A burette, or buret, is used to dispense precise and small amounts of liquid. Burettes have a stopcock, or spigot, at the end that allows substances to be dropped into other substances at slow rates. Like a water faucet for a hose on a house, turning the spigot more increases liquid flow, and turning it less reduces the amount of fluid that runs through the system.
Burettes deliver precise amounts of reactants needed to bring a reaction to its endpoint. Acid-based reactions in aqueous solutions are one example of what a burette is used for when dispensing precise amounts of liquid. If too much or too little of one substance is delivered, the reaction may not occur properly.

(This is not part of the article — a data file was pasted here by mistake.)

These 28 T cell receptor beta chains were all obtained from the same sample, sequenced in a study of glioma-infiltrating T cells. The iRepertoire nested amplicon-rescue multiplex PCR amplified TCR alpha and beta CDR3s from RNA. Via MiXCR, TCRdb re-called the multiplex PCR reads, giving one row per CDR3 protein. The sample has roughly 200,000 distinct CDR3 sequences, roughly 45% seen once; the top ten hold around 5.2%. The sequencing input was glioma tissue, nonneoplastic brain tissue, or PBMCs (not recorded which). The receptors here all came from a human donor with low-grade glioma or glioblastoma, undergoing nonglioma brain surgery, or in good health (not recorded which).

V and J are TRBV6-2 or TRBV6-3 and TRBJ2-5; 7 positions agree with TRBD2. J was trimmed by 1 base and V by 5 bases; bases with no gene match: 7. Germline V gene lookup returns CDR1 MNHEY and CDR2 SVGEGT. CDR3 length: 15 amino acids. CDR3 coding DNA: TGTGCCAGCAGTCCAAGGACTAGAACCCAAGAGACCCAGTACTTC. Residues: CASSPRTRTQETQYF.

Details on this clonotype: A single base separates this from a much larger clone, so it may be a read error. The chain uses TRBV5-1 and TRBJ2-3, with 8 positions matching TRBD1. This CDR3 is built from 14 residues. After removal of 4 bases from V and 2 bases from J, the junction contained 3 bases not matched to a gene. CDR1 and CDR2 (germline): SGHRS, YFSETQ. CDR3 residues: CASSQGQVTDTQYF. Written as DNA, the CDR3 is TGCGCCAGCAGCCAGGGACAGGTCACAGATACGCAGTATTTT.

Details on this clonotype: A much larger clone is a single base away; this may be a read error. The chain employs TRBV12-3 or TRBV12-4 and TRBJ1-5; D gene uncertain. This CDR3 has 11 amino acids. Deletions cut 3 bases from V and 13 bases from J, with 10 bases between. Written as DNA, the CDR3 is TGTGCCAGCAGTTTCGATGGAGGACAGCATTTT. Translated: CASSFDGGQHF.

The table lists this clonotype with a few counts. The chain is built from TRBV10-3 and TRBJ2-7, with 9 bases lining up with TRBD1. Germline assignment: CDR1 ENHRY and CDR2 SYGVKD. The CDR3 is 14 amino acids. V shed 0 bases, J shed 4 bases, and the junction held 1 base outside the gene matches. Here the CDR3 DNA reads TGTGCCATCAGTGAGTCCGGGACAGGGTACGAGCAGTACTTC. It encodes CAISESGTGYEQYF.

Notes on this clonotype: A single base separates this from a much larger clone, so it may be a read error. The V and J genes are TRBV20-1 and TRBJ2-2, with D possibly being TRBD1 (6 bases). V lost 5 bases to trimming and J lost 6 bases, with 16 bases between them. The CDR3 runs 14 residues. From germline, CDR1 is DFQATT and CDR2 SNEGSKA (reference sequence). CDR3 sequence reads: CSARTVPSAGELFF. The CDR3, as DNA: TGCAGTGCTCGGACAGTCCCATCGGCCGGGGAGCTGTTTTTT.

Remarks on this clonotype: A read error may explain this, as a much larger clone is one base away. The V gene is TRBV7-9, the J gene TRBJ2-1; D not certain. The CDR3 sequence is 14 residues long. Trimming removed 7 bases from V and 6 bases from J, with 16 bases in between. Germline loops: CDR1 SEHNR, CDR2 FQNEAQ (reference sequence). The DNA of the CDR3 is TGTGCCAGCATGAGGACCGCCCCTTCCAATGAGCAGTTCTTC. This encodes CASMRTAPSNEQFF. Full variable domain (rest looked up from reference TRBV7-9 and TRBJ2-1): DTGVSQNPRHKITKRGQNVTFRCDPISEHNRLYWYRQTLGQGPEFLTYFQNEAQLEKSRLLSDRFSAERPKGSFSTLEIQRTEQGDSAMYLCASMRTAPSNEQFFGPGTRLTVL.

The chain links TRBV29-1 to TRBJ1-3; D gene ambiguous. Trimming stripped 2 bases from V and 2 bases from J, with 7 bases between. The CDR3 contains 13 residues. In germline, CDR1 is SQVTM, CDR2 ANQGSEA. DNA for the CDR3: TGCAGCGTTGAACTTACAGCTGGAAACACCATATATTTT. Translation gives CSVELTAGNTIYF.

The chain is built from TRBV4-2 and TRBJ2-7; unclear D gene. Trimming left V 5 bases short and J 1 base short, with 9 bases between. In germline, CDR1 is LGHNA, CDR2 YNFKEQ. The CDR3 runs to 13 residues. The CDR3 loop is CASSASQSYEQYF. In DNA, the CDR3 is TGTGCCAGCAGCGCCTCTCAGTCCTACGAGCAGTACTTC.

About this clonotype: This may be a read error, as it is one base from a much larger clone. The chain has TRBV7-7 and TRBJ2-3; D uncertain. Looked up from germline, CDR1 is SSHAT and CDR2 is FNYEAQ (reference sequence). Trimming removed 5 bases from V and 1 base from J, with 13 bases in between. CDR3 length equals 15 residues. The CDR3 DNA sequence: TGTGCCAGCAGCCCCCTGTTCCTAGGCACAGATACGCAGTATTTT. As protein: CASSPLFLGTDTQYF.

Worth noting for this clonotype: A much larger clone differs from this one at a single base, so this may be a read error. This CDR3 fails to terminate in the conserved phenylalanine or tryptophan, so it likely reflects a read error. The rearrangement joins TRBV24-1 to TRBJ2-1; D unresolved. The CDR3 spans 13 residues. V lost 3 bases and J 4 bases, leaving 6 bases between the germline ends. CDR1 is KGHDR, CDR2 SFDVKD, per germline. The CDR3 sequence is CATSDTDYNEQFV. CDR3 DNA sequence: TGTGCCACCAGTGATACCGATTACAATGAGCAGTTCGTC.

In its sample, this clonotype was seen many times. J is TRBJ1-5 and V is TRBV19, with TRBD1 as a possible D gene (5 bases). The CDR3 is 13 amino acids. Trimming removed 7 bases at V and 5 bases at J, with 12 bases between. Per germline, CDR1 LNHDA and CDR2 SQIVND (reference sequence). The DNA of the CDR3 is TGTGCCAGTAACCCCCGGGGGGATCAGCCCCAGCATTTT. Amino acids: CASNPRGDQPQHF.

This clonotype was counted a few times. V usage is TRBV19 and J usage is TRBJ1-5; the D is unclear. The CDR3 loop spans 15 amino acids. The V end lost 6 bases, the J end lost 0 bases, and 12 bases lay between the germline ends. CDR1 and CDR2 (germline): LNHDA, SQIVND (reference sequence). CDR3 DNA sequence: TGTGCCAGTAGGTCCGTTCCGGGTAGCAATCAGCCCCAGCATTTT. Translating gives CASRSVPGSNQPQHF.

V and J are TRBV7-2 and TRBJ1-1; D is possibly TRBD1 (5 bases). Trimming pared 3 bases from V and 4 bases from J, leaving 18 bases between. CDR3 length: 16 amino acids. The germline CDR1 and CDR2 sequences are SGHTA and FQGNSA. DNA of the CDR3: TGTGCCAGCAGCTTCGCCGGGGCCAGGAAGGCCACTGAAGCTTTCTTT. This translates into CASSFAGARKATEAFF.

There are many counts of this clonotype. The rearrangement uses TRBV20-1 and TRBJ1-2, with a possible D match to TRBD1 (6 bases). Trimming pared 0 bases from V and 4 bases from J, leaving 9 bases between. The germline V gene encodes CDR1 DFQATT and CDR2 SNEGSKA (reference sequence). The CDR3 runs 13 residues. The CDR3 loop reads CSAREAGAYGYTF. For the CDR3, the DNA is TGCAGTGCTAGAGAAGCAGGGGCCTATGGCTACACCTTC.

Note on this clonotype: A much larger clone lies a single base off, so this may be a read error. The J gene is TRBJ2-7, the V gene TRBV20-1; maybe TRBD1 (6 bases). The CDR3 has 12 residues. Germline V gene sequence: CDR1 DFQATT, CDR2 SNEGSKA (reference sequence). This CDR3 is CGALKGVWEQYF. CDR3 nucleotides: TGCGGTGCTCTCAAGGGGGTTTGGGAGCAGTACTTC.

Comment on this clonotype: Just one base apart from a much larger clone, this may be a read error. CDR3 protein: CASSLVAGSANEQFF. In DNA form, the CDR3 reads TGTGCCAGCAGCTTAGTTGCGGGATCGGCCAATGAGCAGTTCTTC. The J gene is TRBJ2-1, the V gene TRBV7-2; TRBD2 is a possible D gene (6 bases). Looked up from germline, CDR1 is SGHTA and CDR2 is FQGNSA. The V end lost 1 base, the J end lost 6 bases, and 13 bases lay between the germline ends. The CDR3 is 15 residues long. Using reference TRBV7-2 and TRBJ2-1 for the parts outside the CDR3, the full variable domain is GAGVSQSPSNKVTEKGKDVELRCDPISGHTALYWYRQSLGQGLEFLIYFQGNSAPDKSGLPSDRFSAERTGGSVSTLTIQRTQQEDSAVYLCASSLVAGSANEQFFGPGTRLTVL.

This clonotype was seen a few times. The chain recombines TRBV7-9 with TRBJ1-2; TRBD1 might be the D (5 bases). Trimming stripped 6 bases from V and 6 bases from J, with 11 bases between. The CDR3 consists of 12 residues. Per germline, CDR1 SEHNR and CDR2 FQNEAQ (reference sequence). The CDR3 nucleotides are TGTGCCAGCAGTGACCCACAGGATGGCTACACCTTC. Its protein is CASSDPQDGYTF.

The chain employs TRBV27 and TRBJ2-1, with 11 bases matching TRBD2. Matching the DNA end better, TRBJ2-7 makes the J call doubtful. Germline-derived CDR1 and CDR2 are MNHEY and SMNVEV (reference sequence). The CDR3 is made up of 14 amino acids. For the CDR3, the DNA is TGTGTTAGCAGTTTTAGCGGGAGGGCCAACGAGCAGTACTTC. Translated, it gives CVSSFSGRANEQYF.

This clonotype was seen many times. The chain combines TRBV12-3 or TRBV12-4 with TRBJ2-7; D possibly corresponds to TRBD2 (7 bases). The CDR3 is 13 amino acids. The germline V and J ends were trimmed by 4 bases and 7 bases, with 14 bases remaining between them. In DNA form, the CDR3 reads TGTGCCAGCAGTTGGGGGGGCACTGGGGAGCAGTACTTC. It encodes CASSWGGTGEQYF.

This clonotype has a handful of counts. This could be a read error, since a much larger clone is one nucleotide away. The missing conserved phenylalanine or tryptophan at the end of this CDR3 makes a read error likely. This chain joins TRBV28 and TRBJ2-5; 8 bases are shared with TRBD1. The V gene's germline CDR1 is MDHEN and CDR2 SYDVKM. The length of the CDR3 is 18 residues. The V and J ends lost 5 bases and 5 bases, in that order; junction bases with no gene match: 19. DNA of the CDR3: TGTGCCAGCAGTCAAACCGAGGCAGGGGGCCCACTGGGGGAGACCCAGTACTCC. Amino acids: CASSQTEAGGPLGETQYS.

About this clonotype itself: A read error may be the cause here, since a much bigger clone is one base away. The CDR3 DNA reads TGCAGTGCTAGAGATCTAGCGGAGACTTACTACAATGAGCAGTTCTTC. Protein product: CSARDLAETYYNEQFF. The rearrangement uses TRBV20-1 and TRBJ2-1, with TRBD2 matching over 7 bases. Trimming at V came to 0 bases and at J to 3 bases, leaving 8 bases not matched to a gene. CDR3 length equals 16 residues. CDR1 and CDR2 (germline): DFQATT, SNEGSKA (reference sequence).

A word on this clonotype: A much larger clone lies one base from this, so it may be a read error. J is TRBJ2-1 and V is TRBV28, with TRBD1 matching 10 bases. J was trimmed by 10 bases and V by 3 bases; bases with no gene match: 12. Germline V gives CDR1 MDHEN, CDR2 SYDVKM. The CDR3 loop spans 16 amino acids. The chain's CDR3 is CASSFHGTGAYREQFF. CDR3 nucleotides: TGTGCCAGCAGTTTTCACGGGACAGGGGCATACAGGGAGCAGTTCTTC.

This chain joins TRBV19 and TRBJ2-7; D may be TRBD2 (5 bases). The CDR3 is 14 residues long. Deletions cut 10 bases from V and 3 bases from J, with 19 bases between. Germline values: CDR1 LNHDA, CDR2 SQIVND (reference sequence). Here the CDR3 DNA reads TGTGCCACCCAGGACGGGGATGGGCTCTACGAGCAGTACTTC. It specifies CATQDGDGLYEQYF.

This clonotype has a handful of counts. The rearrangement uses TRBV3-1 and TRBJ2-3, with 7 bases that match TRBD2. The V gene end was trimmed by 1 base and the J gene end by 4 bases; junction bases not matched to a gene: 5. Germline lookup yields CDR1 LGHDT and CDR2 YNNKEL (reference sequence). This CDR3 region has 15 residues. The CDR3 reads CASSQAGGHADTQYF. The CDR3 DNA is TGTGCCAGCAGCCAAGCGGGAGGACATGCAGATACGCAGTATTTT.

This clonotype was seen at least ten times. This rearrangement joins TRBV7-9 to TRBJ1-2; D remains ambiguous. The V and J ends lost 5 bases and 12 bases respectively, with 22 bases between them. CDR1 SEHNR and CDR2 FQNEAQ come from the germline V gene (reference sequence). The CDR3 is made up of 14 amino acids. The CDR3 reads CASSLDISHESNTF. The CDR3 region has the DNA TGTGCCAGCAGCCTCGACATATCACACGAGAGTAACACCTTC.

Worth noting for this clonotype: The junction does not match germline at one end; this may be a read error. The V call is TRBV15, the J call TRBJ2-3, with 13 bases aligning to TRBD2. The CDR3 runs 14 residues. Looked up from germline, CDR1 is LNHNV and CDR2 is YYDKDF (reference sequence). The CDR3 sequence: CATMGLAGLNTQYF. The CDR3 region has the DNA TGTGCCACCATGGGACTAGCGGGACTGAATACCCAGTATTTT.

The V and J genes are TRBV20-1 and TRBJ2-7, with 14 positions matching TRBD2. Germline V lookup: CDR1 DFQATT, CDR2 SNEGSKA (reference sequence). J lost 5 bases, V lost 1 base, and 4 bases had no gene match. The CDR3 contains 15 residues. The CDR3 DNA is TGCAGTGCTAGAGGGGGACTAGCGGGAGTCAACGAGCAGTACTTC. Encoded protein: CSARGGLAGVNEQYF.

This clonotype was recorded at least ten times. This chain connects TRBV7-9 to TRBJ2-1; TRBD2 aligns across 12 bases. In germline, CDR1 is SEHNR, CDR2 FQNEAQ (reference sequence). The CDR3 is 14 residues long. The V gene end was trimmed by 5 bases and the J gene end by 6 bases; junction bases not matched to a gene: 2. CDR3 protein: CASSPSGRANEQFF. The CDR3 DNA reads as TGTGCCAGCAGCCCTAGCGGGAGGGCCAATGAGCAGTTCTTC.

Measuring liquids is done by reading graduated marks on the burette before and after dispensing. A funnel is typically used to fill burettes to the top capacity to ensure chemicals are not spilled or wasted. Before dispensing liquids, notice if the burette's tip has an air bubble in it. Tap the side of the tip to get rid of the air bubble because bubbles may cause inaccurate readings. The end point of the amount of fluid dispensed by a burette should be arrived at slowly to prevent over-filling.